Teaching an Old Nutrition Label New Tricks
The Food and Drug Administration’s iconic nutrition labels could be changing for the first time in more than 20 years, and that’s a good thing according to Memorial Medical Center registered dietitians Gayle Jennings and Christina Rollins. The new label will list total calories more prominently, add long-ignored nutrients like potassium and vitamin D, reconfigure the serving size calculations and include added sugars to the tally. Here are some of the highlights:
- The new label will be more user-friendly for those following dietary guidelines.
- Serving sizes will be displayed more accurately, enabling consumers to avoid “super-sizing” their food items.
- Potassium and vitamin D, both of which offer important health benefits, will be listed on the new label in order to draw attention.
- Added sugars will now be listed so consumers will know how much sugar is naturally occurring and how much is commercially added.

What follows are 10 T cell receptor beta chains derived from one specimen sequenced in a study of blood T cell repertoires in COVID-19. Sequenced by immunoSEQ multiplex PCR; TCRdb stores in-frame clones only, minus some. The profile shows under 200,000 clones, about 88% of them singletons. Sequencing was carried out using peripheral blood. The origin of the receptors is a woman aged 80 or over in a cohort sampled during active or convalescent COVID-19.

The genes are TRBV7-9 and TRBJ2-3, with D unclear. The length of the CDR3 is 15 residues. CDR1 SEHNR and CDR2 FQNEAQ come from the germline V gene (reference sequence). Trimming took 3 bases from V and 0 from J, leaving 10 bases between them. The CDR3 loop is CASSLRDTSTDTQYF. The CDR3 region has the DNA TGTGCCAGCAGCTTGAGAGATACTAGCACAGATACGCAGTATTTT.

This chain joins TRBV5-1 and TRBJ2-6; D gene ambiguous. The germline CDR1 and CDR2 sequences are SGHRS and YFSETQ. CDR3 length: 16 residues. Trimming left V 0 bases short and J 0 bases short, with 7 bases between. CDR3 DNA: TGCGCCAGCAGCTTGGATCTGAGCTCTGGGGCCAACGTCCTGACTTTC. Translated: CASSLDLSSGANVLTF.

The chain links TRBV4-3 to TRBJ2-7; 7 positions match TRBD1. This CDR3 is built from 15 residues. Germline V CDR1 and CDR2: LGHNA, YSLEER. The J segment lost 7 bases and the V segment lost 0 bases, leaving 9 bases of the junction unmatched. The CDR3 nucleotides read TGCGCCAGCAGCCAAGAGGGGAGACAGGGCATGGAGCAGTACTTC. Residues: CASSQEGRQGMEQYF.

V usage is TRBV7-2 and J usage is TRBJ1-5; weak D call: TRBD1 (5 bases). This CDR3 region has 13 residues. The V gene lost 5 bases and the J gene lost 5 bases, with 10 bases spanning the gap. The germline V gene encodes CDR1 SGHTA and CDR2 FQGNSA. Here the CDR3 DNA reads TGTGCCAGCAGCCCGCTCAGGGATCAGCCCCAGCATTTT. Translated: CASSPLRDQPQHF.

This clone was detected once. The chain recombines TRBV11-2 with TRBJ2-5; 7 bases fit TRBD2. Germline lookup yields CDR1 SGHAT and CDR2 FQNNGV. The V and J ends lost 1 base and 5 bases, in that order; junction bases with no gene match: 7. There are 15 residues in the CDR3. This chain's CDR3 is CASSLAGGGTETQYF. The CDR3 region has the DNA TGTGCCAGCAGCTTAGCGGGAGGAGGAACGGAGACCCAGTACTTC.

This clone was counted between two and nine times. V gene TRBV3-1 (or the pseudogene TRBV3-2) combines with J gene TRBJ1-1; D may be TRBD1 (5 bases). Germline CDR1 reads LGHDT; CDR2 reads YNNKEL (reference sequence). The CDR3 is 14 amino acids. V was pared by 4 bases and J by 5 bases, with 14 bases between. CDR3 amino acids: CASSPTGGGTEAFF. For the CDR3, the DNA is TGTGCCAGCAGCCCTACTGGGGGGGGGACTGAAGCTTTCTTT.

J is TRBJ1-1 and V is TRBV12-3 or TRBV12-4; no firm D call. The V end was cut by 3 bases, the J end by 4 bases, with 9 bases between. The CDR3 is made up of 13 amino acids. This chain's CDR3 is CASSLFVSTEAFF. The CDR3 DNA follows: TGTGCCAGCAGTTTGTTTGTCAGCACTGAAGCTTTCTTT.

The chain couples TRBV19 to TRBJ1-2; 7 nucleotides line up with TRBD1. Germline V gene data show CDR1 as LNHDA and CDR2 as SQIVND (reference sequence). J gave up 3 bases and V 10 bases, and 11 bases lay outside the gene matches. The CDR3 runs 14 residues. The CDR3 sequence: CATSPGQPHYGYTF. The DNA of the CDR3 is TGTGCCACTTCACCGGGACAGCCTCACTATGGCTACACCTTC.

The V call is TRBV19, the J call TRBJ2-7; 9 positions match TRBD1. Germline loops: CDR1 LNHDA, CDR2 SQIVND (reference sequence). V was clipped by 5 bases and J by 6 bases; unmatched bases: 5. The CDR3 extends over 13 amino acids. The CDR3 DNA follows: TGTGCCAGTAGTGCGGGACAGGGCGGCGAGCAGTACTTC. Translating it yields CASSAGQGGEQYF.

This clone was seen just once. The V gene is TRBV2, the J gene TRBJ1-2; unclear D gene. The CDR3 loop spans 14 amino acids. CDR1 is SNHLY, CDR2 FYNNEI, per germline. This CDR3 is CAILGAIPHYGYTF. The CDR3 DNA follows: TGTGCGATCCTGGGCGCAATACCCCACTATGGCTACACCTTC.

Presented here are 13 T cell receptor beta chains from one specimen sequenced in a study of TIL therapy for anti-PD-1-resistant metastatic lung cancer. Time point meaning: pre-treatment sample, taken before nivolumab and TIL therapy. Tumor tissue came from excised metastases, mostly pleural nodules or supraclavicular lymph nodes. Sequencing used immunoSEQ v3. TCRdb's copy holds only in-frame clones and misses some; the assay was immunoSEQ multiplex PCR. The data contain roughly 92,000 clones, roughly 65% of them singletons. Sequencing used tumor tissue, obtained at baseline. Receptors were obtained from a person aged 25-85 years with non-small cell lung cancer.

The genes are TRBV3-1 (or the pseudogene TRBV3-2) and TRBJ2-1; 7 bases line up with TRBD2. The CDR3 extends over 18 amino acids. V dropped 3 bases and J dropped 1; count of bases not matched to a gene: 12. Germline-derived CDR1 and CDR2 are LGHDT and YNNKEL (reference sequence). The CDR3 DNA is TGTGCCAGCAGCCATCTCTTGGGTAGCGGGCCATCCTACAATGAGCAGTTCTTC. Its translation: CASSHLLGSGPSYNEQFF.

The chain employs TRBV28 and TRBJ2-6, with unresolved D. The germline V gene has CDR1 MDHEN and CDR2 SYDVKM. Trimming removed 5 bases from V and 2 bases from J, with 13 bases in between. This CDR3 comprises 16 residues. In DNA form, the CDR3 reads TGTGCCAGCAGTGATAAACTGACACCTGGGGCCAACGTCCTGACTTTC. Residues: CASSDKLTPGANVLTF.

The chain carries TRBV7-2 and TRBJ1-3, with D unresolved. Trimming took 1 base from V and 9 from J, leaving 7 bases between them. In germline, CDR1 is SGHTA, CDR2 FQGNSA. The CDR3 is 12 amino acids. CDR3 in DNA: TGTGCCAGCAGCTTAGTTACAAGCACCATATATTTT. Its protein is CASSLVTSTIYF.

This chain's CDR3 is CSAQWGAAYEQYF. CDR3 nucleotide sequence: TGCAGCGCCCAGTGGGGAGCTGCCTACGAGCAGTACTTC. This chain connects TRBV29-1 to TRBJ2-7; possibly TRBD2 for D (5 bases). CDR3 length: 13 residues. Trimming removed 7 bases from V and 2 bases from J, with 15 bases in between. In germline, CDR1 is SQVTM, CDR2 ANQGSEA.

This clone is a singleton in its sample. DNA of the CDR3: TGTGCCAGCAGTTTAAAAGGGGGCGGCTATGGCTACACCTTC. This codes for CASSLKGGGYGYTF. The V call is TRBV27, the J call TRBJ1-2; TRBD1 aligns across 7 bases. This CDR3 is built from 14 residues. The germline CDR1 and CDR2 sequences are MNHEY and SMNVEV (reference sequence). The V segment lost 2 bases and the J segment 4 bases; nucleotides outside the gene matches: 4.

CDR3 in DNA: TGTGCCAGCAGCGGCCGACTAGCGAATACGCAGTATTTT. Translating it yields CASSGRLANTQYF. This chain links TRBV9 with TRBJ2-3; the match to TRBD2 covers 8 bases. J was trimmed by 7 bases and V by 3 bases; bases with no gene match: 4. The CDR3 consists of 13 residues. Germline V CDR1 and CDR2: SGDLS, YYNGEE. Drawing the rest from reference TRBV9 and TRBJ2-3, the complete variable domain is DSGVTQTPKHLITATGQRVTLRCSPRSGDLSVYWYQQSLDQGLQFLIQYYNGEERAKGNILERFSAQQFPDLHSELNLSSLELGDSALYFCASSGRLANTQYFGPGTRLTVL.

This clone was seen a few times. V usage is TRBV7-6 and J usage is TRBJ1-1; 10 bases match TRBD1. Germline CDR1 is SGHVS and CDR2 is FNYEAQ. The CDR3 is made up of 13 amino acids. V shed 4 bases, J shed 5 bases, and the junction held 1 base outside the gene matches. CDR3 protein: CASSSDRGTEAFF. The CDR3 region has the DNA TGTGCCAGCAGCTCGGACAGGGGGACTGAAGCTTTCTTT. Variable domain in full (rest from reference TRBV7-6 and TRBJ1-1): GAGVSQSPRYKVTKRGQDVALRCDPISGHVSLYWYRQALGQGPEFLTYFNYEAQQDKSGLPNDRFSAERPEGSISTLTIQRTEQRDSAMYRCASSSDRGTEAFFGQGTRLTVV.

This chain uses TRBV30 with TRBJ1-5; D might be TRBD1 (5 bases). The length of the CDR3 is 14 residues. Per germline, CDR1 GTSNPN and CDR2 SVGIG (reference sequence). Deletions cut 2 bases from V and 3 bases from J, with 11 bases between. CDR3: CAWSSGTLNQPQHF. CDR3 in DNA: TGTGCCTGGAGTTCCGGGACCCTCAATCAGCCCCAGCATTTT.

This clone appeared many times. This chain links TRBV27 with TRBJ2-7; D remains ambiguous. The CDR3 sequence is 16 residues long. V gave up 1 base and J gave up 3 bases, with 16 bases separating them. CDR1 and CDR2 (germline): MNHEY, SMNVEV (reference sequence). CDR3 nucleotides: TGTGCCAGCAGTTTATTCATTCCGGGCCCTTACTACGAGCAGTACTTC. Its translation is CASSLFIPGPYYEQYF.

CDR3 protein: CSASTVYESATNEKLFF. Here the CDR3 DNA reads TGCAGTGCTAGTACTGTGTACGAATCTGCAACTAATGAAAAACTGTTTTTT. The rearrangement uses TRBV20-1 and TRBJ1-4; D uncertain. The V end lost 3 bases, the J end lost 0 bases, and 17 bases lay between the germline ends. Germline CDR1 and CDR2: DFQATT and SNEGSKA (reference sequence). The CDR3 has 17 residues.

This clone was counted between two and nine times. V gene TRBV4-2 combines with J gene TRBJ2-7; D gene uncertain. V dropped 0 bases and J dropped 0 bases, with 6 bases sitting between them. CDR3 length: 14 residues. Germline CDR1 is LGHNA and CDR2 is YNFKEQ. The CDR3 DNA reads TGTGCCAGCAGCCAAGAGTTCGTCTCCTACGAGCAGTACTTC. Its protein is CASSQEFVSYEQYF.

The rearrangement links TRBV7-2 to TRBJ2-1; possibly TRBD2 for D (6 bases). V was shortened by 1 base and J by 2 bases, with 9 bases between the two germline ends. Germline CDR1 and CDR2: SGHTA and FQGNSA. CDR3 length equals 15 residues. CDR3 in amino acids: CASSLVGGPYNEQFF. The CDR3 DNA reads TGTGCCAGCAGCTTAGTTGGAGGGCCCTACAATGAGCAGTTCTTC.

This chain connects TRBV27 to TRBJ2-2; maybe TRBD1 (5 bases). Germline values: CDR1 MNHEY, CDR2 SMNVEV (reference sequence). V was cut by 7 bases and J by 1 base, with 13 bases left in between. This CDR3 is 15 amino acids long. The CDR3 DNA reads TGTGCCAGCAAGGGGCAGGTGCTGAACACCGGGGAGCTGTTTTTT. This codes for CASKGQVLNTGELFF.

The added-sugar part of the new label was of particular interest to the food and nutrition experts.
Christina Rollins said she believes managing sugar intake will be much easier for consumers with the new label system.
“Don’t worry about limiting ‘total sugars’ as many foods contain natural sugar like bananas, berries, milk and yogurt,” Rollins said. “Instead, try to avoid ‘added sugars,’ which indicate the food item has been commercially sweetened.”
Gayle Jennings said she is hopeful that increased attention to portion size will help many who are struggling to regulate their food intake.
“If we continue to indulge, then our bodies get used to these portions,” she said. She suggested the following:
- Get out the measuring cups.
- Pour a bowl of cereal.
- Measure what you have poured and compare it to the recommended serving size.
- Prepare to be amazed at how small a serving size can be.
Better educating consumers is the main motivation behind the FDA’s label changes, but it will still be up to the individual to make the healthy choice – reaching for the banana instead of the banana-chocolate-chip muffins.